I’m sure it will not be a stretch for you to believe me when I tell you that I was picked on a lot as a kid.
I grew up in a small town in Kansas and was a theatre geek. I wasn’t athletic. I was smart. I was musical. I loved Jesus. I wore ties to school. I was gawky and sensitive; overly prone to tears (that hasn’t gone away). I yearned to fit in and have friends, so I took a lot of risks to get people to like me. As such, I was very defensive when anyone would criticize my earnest attempts to figure out who I was.
In short: I was an easy target. It was easy for kids to make fun of me, and, for a while, it became a thing. Want to score points with your friends? Make fun of Landon. Need a bit of an ego boost? Make fun of Landon. Do you need to prove yourself as one of the cool kids? Make fun of Landon. I was the whipping boy, and I carried a lot of people to popularity on my back. Really, I should receive a medal.
I’m not trying to ask for your sympathy, but to offer my own experience as a way of saying: I’ve been the brunt of the public ridicule, and it’s awful. I never want to experience it again.
Which is why I can’t seem to wrap my head around the fact that pastor and author Lillian Daniel seems to have made a decision to base her current writing and speaking career denigrating those who are variously called the “Spiritual but Not Religious” or the “Nones.”
Her most recent book, When “Spiritual but Not Religious” Is Not Enough: Seeing God in Surprising Places, Even the Church, has an appropriately engaging and descriptive title. But in all the press I see leading up to its publication, Rev. Daniel appears to have taken a page from the playbook of my hometown antagonists.
She tells the SBNRs to “Please stop boring me” and says that “any idiot can find God in a sunset.”
I take her point, and I actually agree with her understanding of the Church, but a) she’s basically wrong about who these folks are, and b) well, she’s just being mean.
I believe Rev. Daniel makes some insightful and incisive points about the nature of being religious. She is an educated person who has contributed, in the course of her ministry, what many consider something of great value to our common life. She is accomplished, and well-respected, as far as I can tell. So why would she do this?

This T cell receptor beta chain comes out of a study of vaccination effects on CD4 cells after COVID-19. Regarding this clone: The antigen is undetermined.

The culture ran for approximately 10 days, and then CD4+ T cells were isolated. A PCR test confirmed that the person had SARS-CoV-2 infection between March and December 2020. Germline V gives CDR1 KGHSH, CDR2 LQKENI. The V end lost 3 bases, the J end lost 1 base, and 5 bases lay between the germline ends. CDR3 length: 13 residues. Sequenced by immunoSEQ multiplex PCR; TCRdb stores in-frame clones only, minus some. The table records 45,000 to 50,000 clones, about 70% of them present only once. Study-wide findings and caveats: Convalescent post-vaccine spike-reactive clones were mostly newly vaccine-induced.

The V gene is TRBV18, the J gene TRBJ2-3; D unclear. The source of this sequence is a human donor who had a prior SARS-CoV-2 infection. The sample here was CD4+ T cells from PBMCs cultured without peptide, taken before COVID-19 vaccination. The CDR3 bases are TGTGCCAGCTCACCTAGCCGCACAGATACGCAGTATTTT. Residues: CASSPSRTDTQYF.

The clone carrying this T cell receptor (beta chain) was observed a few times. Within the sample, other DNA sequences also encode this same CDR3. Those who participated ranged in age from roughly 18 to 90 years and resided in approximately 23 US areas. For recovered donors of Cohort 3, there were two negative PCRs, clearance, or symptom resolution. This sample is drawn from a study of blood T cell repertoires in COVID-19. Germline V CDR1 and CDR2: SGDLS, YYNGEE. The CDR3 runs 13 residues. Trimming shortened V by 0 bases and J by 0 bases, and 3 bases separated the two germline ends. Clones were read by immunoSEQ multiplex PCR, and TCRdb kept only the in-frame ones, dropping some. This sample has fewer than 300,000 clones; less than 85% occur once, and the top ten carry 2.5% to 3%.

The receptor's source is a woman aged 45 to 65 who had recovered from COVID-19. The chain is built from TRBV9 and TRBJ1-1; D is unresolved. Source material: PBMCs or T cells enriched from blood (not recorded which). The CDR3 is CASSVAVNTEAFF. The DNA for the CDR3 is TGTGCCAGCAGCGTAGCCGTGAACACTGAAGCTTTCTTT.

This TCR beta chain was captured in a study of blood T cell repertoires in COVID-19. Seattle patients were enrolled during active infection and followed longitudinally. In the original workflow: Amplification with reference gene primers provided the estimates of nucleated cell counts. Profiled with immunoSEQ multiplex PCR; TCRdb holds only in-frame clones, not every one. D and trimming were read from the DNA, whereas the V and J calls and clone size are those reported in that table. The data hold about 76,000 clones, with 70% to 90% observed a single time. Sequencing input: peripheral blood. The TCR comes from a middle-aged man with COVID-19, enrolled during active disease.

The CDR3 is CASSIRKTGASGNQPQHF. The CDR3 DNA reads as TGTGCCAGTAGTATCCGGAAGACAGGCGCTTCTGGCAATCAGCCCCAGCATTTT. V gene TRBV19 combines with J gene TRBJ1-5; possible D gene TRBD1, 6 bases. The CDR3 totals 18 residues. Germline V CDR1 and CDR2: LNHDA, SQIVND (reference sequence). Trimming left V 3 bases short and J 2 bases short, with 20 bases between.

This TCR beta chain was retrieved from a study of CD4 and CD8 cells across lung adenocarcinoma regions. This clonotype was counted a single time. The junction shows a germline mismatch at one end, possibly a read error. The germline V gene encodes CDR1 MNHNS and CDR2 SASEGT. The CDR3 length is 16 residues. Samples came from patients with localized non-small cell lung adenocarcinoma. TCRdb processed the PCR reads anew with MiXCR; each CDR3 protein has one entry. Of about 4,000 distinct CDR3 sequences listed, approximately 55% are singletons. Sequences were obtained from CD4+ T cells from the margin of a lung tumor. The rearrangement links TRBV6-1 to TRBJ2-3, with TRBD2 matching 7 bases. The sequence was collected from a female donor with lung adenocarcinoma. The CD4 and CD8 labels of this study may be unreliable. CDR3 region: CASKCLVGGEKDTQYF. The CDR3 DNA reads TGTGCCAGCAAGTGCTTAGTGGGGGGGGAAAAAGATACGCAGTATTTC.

Does she truly believe that an SBNR/None is going to read her book? I would be surprised if she did. I doubt that those who are (in her words) “shunning faith” are going to be bothered to obtain a copy. And even if the marketing machine gets the book some press in the media, what does she expect the net result to be? That they will see the error of their ways and come running home to Mother Church? I think not.
I contend that she wrote this book for Church Folk. And, in so doing, she is giving a wink and a nod to those who Tripp Hudgins eloquently calls “religionists.” While ostensibly calling the bluff of the SBNRs/Nones, she is actually shaming the very people she is purporting to want to help.
And this is where my beef with Rev. Daniel truly lies: She is shaming the very people that would benefit from what the Church has to offer. It is one thing to preach this to your own people, whom you know and trust and who know and trust you. It is entirely another thing to go on a media spree of mean.
I admit that I am Religious but would really rather be Spiritual. And behavior such as what I am witnessing from Lillian Daniel is why. I have given my life to the Church, but understand why there are those who have not. How, now, am I supposed to reach them?
She says that she is sick of the New Atheists treating the craziest pieces of religion as if it were the whole. They should know better, she says. Can she not see that the same logic should apply to her? Can she not see that she is broad brushing the intentions and hopes of the SBNRs/Nones, and in a very poor “straw man-esque” manner?
I don’t know what her goal is with this book and speaking. I don’t know what she understands her job to be, in this regard. But I do. I know who it is I’m supposed to reach, and my job just got a lot harder because of this book.
Lillian Daniel is making my job harder, and I wish she would stop.